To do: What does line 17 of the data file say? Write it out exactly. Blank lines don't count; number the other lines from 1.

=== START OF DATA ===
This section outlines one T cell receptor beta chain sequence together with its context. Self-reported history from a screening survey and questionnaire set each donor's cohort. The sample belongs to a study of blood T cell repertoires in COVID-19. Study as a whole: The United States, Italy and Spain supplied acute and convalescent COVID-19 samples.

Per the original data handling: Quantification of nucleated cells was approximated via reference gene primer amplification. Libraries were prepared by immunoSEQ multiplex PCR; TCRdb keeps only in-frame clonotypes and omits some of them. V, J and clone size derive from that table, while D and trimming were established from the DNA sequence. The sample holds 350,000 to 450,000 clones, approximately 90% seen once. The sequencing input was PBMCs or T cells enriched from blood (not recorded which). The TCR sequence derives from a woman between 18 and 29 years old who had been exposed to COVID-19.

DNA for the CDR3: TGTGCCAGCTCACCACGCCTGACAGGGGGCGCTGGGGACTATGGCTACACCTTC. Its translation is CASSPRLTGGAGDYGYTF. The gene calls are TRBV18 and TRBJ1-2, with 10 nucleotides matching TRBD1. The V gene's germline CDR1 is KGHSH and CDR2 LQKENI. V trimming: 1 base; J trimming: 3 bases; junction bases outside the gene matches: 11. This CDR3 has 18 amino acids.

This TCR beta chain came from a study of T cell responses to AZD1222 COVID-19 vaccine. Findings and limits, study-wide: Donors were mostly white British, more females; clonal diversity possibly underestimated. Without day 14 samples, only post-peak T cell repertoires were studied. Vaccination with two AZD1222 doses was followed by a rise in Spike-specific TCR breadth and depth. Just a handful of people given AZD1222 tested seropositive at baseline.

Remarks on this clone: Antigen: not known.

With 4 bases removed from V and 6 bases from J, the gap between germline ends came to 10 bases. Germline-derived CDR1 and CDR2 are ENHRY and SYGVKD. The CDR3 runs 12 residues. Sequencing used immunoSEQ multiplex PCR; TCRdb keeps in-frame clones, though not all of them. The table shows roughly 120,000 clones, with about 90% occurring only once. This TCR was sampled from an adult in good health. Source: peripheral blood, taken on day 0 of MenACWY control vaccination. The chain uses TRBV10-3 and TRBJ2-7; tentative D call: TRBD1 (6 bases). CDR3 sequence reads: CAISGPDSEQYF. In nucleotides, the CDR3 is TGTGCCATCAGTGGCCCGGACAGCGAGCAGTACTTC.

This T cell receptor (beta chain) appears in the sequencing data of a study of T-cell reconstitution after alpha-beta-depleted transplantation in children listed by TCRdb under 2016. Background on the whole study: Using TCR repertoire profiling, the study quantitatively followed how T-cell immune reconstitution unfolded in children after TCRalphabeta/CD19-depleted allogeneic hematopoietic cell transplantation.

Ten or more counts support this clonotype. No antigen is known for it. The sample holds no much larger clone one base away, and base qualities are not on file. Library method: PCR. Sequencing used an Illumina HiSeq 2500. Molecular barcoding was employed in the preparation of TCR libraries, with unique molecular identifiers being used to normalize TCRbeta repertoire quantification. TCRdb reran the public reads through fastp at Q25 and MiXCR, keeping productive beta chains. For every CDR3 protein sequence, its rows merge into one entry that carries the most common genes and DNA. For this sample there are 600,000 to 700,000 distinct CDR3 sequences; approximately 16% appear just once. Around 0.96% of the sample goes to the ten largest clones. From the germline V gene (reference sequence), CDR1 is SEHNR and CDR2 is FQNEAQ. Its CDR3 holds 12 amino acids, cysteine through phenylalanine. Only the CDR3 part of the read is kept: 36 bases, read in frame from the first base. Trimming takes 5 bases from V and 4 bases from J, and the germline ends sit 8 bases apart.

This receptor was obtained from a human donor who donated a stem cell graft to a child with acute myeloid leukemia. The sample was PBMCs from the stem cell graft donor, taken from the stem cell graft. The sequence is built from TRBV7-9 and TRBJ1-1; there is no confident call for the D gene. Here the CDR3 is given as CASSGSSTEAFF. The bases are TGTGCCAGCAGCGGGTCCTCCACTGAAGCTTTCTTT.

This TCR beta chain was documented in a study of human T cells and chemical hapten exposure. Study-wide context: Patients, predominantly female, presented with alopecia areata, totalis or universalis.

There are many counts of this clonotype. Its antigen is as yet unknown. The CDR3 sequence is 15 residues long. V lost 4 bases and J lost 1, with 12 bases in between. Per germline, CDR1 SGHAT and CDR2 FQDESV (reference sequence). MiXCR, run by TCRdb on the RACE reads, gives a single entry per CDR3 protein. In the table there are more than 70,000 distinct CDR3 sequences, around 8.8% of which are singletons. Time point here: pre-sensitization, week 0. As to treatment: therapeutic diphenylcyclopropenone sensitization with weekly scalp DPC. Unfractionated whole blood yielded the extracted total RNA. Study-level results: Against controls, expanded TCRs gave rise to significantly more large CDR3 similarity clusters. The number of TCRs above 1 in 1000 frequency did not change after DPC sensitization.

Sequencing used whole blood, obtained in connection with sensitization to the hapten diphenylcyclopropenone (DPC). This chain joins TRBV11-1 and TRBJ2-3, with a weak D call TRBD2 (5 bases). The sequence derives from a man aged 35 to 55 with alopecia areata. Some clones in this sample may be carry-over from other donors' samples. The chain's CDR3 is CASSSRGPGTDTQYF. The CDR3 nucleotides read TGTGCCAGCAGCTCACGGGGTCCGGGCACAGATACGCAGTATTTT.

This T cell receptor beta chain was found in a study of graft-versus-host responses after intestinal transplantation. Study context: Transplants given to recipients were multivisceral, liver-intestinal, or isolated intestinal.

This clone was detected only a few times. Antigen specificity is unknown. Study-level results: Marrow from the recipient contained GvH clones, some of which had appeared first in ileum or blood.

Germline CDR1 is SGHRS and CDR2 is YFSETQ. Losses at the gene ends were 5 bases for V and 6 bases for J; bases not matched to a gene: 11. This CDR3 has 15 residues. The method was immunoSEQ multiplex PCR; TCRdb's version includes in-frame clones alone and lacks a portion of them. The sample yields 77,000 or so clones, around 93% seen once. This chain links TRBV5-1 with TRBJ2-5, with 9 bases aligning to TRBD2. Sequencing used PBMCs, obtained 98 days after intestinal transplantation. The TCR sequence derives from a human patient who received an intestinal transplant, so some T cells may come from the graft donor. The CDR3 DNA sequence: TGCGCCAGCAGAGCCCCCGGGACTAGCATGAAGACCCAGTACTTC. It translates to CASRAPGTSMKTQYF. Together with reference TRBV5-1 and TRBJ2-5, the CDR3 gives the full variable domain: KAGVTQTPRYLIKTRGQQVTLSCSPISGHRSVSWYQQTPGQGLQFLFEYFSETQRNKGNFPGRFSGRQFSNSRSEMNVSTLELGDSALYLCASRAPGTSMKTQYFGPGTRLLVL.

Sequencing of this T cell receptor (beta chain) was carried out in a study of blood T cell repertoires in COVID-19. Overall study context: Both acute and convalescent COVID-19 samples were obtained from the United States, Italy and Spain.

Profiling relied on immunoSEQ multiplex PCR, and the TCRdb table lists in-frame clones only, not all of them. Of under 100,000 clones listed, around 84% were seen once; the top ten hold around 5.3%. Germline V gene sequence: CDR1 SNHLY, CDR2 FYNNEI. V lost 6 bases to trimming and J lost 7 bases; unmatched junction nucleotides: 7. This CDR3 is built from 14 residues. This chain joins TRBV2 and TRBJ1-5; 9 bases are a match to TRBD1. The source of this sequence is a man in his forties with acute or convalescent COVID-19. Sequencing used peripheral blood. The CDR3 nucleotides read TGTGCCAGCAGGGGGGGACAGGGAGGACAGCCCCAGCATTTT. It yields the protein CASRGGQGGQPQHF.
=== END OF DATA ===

Profiling relied on immunoSEQ multiplex PCR, and the TCRdb table lists in-frame clones only, not all of them. Of under 100,000 clones listed, around 84% were seen once; the top ten hold around 5.3%. Germline V gene sequence: CDR1 SNHLY, CDR2 FYNNEI. V lost 6 bases to trimming and J lost 7 bases; unmatched junction nucleotides: 7. This CDR3 is built from 14 residues. This chain joins TRBV2 and TRBJ1-5; 9 bases are a match to TRBD1. The source of this sequence is a man in his forties with acute or convalescent COVID-19. Sequencing used peripheral blood. The CDR3 nucleotides read TGTGCCAGCAGGGGGGGACAGGGAGGACAGCCCCAGCATTTT. It yields the protein CASRGGQGGQPQHF.